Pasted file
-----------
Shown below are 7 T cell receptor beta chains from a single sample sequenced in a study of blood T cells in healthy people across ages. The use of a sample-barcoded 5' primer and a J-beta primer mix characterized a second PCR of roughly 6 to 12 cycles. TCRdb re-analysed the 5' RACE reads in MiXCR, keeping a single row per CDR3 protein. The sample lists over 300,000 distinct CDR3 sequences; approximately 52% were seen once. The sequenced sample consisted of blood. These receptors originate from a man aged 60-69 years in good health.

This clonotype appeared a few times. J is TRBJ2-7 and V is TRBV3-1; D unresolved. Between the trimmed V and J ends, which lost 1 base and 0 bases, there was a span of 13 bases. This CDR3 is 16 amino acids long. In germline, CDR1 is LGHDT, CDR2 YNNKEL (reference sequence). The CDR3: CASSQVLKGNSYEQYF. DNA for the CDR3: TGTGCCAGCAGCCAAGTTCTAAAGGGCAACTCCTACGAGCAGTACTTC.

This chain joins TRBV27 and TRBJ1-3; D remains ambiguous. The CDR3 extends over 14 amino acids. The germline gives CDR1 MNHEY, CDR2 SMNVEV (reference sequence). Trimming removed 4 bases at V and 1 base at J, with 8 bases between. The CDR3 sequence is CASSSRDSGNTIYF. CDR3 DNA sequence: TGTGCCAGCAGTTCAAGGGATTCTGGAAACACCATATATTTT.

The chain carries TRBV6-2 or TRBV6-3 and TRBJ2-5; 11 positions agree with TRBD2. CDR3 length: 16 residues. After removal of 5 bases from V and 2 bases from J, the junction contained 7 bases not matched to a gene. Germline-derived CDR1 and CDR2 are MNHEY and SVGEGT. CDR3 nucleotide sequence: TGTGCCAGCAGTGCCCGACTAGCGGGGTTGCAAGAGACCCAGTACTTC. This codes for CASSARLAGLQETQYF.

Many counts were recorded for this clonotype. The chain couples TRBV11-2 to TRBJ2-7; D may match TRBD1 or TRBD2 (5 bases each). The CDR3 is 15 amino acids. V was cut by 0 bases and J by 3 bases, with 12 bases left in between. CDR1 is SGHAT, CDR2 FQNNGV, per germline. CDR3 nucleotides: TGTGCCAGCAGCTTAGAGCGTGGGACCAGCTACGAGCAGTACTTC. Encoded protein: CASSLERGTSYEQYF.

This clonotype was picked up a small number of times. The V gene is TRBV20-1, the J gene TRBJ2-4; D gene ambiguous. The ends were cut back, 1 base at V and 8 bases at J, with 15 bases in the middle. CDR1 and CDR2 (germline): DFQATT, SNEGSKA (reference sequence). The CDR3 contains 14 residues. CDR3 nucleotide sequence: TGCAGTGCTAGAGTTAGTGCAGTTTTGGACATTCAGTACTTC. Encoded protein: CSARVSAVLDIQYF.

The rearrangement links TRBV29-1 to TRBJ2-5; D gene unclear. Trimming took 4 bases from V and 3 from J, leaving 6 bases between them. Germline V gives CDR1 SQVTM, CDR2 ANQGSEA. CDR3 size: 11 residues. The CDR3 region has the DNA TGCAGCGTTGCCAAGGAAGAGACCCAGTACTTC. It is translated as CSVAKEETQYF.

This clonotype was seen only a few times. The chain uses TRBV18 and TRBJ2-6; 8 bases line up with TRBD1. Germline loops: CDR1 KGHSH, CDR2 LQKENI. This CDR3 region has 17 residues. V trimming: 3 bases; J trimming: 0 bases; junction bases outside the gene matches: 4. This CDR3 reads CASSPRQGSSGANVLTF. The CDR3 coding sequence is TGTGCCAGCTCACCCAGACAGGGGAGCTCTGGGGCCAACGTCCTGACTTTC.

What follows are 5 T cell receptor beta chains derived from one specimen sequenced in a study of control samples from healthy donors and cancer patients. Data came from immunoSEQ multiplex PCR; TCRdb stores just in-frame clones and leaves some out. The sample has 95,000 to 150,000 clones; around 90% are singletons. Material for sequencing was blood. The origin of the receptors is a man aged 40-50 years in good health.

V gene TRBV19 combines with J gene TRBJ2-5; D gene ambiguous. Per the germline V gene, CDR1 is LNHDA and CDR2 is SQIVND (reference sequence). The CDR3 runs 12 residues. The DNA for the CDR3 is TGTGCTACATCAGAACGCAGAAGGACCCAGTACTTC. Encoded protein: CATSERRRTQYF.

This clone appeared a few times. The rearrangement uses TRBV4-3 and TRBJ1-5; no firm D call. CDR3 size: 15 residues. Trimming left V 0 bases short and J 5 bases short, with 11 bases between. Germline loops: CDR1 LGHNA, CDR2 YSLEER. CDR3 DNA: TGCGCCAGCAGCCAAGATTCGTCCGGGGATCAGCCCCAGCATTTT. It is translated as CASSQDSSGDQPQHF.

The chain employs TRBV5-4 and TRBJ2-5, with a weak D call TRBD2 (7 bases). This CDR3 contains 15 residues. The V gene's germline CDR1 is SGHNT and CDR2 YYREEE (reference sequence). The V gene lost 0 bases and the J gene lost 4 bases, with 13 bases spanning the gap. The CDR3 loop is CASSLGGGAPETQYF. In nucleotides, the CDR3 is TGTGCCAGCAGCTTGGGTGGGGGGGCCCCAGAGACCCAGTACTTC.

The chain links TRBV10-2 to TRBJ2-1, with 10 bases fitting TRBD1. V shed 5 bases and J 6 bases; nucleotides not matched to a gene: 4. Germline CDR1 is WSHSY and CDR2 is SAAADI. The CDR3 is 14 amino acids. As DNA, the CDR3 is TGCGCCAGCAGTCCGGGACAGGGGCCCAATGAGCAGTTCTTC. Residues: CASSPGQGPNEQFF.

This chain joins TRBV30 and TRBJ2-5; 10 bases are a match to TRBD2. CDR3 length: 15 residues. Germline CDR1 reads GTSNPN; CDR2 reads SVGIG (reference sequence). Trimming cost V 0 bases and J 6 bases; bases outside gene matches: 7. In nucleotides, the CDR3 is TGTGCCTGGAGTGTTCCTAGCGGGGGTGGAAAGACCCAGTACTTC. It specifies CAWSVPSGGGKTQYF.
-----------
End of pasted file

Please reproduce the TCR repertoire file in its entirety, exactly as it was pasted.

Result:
Shown below are 7 T cell receptor beta chains from a single sample sequenced in a study of blood T cells in healthy people across ages. The use of a sample-barcoded 5' primer and a J-beta primer mix characterized a second PCR of roughly 6 to 12 cycles. TCRdb re-analysed the 5' RACE reads in MiXCR, keeping a single row per CDR3 protein. The sample lists over 300,000 distinct CDR3 sequences; approximately 52% were seen once. The sequenced sample consisted of blood. These receptors originate from a man aged 60-69 years in good health.

This clonotype appeared a few times. J is TRBJ2-7 and V is TRBV3-1; D unresolved. Between the trimmed V and J ends, which lost 1 base and 0 bases, there was a span of 13 bases. This CDR3 is 16 amino acids long. In germline, CDR1 is LGHDT, CDR2 YNNKEL (reference sequence). The CDR3: CASSQVLKGNSYEQYF. DNA for the CDR3: TGTGCCAGCAGCCAAGTTCTAAAGGGCAACTCCTACGAGCAGTACTTC.

This chain joins TRBV27 and TRBJ1-3; D remains ambiguous. The CDR3 extends over 14 amino acids. The germline gives CDR1 MNHEY, CDR2 SMNVEV (reference sequence). Trimming removed 4 bases at V and 1 base at J, with 8 bases between. The CDR3 sequence is CASSSRDSGNTIYF. CDR3 DNA sequence: TGTGCCAGCAGTTCAAGGGATTCTGGAAACACCATATATTTT.

The chain carries TRBV6-2 or TRBV6-3 and TRBJ2-5; 11 positions agree with TRBD2. CDR3 length: 16 residues. After removal of 5 bases from V and 2 bases from J, the junction contained 7 bases not matched to a gene. Germline-derived CDR1 and CDR2 are MNHEY and SVGEGT. CDR3 nucleotide sequence: TGTGCCAGCAGTGCCCGACTAGCGGGGTTGCAAGAGACCCAGTACTTC. This codes for CASSARLAGLQETQYF.

Many counts were recorded for this clonotype. The chain couples TRBV11-2 to TRBJ2-7; D may match TRBD1 or TRBD2 (5 bases each). The CDR3 is 15 amino acids. V was cut by 0 bases and J by 3 bases, with 12 bases left in between. CDR1 is SGHAT, CDR2 FQNNGV, per germline. CDR3 nucleotides: TGTGCCAGCAGCTTAGAGCGTGGGACCAGCTACGAGCAGTACTTC. Encoded protein: CASSLERGTSYEQYF.

This clonotype was picked up a small number of times. The V gene is TRBV20-1, the J gene TRBJ2-4; D gene ambiguous. The ends were cut back, 1 base at V and 8 bases at J, with 15 bases in the middle. CDR1 and CDR2 (germline): DFQATT, SNEGSKA (reference sequence). The CDR3 contains 14 residues. CDR3 nucleotide sequence: TGCAGTGCTAGAGTTAGTGCAGTTTTGGACATTCAGTACTTC. Encoded protein: CSARVSAVLDIQYF.

The rearrangement links TRBV29-1 to TRBJ2-5; D gene unclear. Trimming took 4 bases from V and 3 from J, leaving 6 bases between them. Germline V gives CDR1 SQVTM, CDR2 ANQGSEA. CDR3 size: 11 residues. The CDR3 region has the DNA TGCAGCGTTGCCAAGGAAGAGACCCAGTACTTC. It is translated as CSVAKEETQYF.

This clonotype was seen only a few times. The chain uses TRBV18 and TRBJ2-6; 8 bases line up with TRBD1. Germline loops: CDR1 KGHSH, CDR2 LQKENI. This CDR3 region has 17 residues. V trimming: 3 bases; J trimming: 0 bases; junction bases outside the gene matches: 4. This CDR3 reads CASSPRQGSSGANVLTF. The CDR3 coding sequence is TGTGCCAGCTCACCCAGACAGGGGAGCTCTGGGGCCAACGTCCTGACTTTC.

What follows are 5 T cell receptor beta chains derived from one specimen sequenced in a study of control samples from healthy donors and cancer patients. Data came from immunoSEQ multiplex PCR; TCRdb stores just in-frame clones and leaves some out. The sample has 95,000 to 150,000 clones; around 90% are singletons. Material for sequencing was blood. The origin of the receptors is a man aged 40-50 years in good health.

V gene TRBV19 combines with J gene TRBJ2-5; D gene ambiguous. Per the germline V gene, CDR1 is LNHDA and CDR2 is SQIVND (reference sequence). The CDR3 runs 12 residues. The DNA for the CDR3 is TGTGCTACATCAGAACGCAGAAGGACCCAGTACTTC. Encoded protein: CATSERRRTQYF.

This clone appeared a few times. The rearrangement uses TRBV4-3 and TRBJ1-5; no firm D call. CDR3 size: 15 residues. Trimming left V 0 bases short and J 5 bases short, with 11 bases between. Germline loops: CDR1 LGHNA, CDR2 YSLEER. CDR3 DNA: TGCGCCAGCAGCCAAGATTCGTCCGGGGATCAGCCCCAGCATTTT. It is translated as CASSQDSSGDQPQHF.

The chain employs TRBV5-4 and TRBJ2-5, with a weak D call TRBD2 (7 bases). This CDR3 contains 15 residues. The V gene's germline CDR1 is SGHNT and CDR2 YYREEE (reference sequence). The V gene lost 0 bases and the J gene lost 4 bases, with 13 bases spanning the gap. The CDR3 loop is CASSLGGGAPETQYF. In nucleotides, the CDR3 is TGTGCCAGCAGCTTGGGTGGGGGGGCCCCAGAGACCCAGTACTTC.

The chain links TRBV10-2 to TRBJ2-1, with 10 bases fitting TRBD1. V shed 5 bases and J 6 bases; nucleotides not matched to a gene: 4. Germline CDR1 is WSHSY and CDR2 is SAAADI. The CDR3 is 14 amino acids. As DNA, the CDR3 is TGCGCCAGCAGTCCGGGACAGGGGCCCAATGAGCAGTTCTTC. Residues: CASSPGQGPNEQFF.

This chain joins TRBV30 and TRBJ2-5; 10 bases are a match to TRBD2. CDR3 length: 15 residues. Germline CDR1 reads GTSNPN; CDR2 reads SVGIG (reference sequence). Trimming cost V 0 bases and J 6 bases; bases outside gene matches: 7. In nucleotides, the CDR3 is TGTGCCTGGAGTGTTCCTAGCGGGGGTGGAAAGACCCAGTACTTC. It specifies CAWSVPSGGGKTQYF.